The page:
Category Archives: Training


First pregnancy workout!


Now before we get into it, I want to stress the importance of checking with your doctor before exercising while pregnant, especially with resistance. Everybody is going to be different, and every pregnancy will be different, so take it slow and play it safe because NOTHING is more important than keeping your baby safe!

Today’s workout was total body, light weight with high reps and sets!

Warm up with 3 sets of pyramid lateral raises.

One set of pyramid laterals example: starting with 1 or 3lb weights do 5 laterals, move to 5lbs and do 5 laterals, move to 8lbs and do 5 laterals, until you cannot move up the stack any further and then move back down until you reach your starting weight, should look as follows:

5 X 3, 5 X 5, 5 X 8, 5 X 10, 5 X 12, 5 X 15 etc… IF THIS IS YOUR MAX YOU THEN GO RIGHT BACK TO- 5 X 12, 5 X 10, ETC… I went light on these, only up to 10 lbs to be safe.

Move into seated bicep curls. 15 reps ( I used 10 lbs). Superset with seated overhead extensions with one 10lb dumbbell got triceps. 15 reps. 4 sets.

Seated overhead presses. I used two 10 lb Dumbbells. 4 sets of 15-20 reps.

Body weighed walking lunges. 20 steps. To warm up legs.

Adductor machine- 20 reps superset with abductor machine. 20 reps. 4 sets.

Body weighed walking lunges. 20 steps.

Light straight leg deadlifts. I used two 10lb Dumbbells. 20 reps superset with body weighted donkey kicks. 20 reps per leg. 4 sets. For the donkey kicks I did them standing with a slight forward lean because that felt more comfortable and safe for my baby.

Body weighed walking lunges. 20 steps.

Cool down with 20 minute incline walk. No hands! And last but not least STRETCH! Stretching or doing some yoga is so important while pregnant. Working on your flexibility will help your body adapt more efficiently while you are undergoing so many physical changes. By keeping the range of motion in your joints you are able to avoid postural issues, sciatica pain, connective tissue tears etc.


** I am not licensed in prenatal program design and you must consult a doctor prior to implementing any workouts on this blog**





Alright another topic that I am chronically asked about lately is squeems and waist slimmers/sweat bands. Do they work? How long do I wear them? What is the purpose? Etc.. So since I was on the plane with nothing else to do and no internet connection I addressed these questions.

First off, I want to make it clear that until this year I never wore a squeem in my life. I competed and did very well without ever wearing one, so the first thing you should know is that they are not absolutely necessary, however genetically I was gifted with a fairly small waist. Please note they’re not a magic trick and wont instantly shrink your waist size or make your waist smaller overnight. Many top athletes wear them though because they swear they reduce the waist size and we all know bikini is all about that small waist. Its funny because so many of these girls keep it a secret, like its some hidden truth to achieving results, so when I posted a photo of mine on social media, go figure I had about 150 questions, comments, and concerns. Go ahead and look at Paige Hathaways profile,  if you look closely at her selfie progress photos you will see she has lines running up and down her mid section… that would be from her squeem that she probably just took off lol. I got bashed by a few girls for wearing mine, as if it was shameful or cheating or something. Now if I was sleeping in that thing or wearing it excesively over a long duration of time I could see how some of the health concerns may play a part but I honestly wear it about 2-3x a week and only for maybe a half a day – if that. I do wear it when I lift legs and occasionally when doing cardio. I dont wear it for HIIT as I believe it can be too restricting for full oxgen capacity during high intensity excercise.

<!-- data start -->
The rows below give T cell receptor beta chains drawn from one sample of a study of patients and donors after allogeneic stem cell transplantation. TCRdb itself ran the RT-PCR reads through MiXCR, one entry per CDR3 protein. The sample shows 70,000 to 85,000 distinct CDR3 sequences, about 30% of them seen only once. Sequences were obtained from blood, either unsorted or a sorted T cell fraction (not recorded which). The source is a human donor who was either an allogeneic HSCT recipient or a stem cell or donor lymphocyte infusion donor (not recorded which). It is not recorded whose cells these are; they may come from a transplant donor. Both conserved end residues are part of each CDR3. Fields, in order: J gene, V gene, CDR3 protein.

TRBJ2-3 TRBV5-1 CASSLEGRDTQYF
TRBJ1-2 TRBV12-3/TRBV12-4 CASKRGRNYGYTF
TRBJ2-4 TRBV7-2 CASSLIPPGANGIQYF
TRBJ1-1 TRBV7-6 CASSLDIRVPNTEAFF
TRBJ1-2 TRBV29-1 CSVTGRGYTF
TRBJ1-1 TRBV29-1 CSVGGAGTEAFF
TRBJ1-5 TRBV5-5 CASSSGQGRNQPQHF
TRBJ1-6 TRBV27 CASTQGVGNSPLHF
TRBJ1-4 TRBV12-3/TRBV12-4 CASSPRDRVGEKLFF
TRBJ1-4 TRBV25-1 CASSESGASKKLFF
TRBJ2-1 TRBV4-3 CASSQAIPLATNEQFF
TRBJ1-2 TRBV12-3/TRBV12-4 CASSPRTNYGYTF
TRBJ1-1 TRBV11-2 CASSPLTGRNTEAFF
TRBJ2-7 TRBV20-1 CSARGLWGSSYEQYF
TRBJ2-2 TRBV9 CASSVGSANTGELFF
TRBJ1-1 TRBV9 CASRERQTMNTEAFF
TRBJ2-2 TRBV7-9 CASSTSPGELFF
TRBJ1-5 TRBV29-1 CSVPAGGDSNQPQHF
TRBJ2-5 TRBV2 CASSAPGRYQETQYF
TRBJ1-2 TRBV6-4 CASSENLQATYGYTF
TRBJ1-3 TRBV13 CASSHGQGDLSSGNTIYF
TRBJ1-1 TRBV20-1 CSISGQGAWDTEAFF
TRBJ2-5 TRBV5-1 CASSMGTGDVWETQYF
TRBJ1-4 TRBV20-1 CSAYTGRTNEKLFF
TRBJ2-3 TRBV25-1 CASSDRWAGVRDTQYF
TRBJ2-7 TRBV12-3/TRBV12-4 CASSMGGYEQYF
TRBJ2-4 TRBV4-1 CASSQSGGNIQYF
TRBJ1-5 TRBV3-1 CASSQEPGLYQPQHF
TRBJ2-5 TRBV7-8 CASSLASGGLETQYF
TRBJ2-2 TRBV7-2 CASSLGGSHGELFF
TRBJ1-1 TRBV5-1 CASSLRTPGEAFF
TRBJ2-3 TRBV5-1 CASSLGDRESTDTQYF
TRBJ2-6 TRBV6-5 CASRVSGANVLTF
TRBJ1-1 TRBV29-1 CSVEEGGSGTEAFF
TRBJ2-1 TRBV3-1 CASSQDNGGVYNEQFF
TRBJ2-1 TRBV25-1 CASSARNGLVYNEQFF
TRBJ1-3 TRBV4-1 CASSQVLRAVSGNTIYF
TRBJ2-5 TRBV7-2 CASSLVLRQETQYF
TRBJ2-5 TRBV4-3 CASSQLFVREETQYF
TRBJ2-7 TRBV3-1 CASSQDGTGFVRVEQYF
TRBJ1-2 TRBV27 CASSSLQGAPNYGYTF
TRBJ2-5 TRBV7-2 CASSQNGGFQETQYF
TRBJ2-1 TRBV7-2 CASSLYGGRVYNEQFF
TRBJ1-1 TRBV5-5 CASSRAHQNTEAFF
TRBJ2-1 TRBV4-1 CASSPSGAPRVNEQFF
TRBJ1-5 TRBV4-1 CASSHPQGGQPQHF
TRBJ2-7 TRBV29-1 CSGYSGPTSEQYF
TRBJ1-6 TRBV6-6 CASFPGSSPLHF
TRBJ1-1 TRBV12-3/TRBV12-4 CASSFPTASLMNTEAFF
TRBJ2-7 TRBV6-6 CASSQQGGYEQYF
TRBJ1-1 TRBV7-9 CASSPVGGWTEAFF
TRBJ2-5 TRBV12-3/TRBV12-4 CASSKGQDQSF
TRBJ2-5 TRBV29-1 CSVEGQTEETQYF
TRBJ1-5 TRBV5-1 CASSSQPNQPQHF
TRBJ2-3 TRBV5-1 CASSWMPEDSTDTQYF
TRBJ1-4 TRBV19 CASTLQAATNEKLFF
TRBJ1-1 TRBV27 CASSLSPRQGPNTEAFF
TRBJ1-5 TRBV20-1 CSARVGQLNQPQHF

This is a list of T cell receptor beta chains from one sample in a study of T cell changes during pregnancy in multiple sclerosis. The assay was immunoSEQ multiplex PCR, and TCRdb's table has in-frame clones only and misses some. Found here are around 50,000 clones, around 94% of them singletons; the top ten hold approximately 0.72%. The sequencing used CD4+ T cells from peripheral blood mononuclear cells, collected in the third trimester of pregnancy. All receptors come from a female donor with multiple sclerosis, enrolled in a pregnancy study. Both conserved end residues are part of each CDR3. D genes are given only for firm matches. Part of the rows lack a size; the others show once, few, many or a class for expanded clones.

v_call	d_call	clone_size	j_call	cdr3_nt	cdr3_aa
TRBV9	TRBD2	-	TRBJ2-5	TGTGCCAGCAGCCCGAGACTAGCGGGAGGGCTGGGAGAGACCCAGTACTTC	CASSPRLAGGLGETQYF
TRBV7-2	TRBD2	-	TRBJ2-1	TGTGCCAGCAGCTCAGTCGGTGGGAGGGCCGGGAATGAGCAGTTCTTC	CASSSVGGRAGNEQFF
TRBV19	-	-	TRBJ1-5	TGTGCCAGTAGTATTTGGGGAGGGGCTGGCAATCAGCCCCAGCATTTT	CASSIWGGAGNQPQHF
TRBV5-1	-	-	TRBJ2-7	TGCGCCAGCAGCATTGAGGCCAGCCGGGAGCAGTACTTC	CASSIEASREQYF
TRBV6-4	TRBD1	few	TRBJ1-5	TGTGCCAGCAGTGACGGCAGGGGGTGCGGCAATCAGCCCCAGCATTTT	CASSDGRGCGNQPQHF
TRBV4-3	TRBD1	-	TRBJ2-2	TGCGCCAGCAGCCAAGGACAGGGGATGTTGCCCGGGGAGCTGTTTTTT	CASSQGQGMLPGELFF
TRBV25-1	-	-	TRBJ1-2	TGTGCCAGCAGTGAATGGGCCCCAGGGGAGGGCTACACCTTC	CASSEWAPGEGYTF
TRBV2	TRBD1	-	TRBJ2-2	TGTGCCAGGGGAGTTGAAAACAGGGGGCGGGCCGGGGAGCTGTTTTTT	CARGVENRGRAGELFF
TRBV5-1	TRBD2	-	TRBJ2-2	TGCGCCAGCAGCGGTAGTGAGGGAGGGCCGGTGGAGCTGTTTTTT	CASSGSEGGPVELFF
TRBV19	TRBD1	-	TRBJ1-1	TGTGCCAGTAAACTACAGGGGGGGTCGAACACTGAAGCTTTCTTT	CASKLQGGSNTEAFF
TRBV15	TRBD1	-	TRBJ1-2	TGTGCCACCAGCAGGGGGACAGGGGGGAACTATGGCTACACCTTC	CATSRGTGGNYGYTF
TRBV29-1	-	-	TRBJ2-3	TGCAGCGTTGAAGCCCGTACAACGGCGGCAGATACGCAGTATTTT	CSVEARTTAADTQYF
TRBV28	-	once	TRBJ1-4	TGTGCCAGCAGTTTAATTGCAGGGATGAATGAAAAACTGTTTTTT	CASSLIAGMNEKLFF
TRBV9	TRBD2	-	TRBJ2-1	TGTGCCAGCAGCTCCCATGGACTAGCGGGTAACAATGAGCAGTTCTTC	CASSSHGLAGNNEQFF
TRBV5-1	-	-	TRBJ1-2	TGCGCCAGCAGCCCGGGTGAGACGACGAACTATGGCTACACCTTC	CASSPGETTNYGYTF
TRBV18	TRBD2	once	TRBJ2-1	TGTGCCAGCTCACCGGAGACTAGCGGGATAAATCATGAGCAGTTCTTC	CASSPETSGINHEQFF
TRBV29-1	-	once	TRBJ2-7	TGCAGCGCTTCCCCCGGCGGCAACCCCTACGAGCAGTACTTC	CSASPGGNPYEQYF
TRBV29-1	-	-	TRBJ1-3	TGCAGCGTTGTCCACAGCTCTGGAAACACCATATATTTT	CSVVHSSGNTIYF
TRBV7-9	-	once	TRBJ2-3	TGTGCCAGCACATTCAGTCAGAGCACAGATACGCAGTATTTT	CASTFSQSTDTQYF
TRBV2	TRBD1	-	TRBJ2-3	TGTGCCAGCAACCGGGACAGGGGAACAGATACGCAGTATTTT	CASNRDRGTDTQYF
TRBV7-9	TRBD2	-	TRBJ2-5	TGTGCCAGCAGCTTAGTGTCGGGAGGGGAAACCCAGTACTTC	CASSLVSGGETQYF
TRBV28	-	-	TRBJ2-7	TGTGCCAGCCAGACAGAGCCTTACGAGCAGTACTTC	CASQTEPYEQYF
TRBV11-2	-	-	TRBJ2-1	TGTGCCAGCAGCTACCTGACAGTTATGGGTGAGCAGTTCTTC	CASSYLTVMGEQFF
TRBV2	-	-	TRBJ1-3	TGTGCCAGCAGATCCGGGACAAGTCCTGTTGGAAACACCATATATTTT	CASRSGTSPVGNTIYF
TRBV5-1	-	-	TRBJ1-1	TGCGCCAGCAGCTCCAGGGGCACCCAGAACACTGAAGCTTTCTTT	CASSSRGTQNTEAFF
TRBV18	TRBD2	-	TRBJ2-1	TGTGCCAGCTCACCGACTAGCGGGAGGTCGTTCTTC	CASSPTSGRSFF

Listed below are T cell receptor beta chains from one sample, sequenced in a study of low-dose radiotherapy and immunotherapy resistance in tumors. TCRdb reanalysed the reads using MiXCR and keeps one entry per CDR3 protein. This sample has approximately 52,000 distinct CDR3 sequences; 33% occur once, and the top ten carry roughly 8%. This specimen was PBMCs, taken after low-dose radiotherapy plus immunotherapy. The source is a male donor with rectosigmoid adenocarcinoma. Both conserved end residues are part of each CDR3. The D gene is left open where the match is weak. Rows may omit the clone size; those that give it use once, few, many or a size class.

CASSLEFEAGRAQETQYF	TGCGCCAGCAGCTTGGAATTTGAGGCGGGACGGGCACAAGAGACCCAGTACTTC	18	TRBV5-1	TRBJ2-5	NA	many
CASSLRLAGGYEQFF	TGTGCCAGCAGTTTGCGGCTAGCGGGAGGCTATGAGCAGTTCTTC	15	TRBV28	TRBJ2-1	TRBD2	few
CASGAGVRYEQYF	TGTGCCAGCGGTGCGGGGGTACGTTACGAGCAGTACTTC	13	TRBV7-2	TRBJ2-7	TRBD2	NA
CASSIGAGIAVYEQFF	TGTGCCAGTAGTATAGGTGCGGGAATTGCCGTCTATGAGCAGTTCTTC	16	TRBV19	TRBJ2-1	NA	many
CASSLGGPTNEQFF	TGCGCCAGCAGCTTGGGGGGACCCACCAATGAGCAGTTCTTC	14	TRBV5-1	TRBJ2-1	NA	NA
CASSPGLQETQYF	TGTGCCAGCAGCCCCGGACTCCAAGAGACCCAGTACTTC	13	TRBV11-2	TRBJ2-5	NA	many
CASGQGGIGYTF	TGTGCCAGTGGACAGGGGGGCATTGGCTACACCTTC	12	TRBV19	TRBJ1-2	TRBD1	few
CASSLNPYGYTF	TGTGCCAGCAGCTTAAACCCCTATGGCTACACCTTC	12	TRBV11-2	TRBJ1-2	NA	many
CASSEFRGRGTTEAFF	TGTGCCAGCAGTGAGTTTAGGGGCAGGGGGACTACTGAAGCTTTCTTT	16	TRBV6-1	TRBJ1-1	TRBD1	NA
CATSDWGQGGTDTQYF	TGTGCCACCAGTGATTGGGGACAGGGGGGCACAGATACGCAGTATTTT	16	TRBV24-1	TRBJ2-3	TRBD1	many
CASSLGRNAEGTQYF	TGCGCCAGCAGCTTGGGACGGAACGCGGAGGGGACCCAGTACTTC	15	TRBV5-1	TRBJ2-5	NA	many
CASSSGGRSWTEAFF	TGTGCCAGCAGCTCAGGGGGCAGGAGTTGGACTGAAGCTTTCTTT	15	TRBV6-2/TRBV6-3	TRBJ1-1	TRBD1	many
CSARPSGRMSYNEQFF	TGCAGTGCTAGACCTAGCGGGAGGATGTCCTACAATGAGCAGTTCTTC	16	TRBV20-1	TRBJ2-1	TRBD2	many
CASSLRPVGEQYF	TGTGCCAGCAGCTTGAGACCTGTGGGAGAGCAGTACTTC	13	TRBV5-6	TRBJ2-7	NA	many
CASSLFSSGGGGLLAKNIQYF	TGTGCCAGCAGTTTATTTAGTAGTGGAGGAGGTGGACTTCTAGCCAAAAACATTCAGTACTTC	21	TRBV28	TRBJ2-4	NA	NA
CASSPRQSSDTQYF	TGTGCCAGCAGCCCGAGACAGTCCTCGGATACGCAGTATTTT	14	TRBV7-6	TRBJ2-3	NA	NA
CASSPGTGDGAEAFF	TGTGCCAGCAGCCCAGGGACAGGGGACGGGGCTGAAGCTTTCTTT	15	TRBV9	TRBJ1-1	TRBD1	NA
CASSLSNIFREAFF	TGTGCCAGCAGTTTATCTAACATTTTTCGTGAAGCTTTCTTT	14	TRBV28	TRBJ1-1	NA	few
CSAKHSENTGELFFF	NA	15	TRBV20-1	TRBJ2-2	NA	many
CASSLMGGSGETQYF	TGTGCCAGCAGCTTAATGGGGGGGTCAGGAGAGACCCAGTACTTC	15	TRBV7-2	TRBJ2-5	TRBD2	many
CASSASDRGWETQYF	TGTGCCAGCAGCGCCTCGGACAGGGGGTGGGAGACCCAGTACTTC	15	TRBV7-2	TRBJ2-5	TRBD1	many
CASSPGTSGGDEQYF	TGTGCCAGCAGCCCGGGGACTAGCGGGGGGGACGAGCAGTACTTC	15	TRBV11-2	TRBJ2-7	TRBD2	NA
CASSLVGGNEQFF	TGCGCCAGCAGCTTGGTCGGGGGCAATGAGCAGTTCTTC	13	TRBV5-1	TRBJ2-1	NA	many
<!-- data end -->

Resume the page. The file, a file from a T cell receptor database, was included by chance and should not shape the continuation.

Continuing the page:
I started wearing a squeem for a few reasons. My first year competing I had no background in heavy lifting and when I dieted down for the show my waist came in at 23″. That was pretty dang small in my opinion and I was happy with it. However, over the years as I have started lifting heavier and heavier and also implemented tons of different styles of lifting, including kettlebells, crossfit, german volume training, etc… I have noticed a slight increase in my waist size. Some of you may wonder why that would be and let me just ask you this; Have you ever noticed the elite level crossfit women typically have very muscular yet very square/blocky physiques – especially through the mid section? Go ahead and watch some of the womens world crossfit games on TV, youll see the majority of them have very square waists. That is due to building the oblique walls outward through heavy lifting. Just like any muscle group, you can add muscle mass to the sides of the abdominal wall and that will physically make your waist larger. Its not necessrily a bad thing if you are wanting to improve strength and you dont care as much about aesthetics, but in the sport of bodybuilding we train for aesthetics AND performance, with aesthetics at the top of the list. I noticed this same thing happen a bit with my own body as I implemented a ton of heavy leg workouts last year trying to get my glutes and hamstrings to grow and I also have a past with doing kettlebell and crossfit. So I had a few personal reasons for looking into a squeem.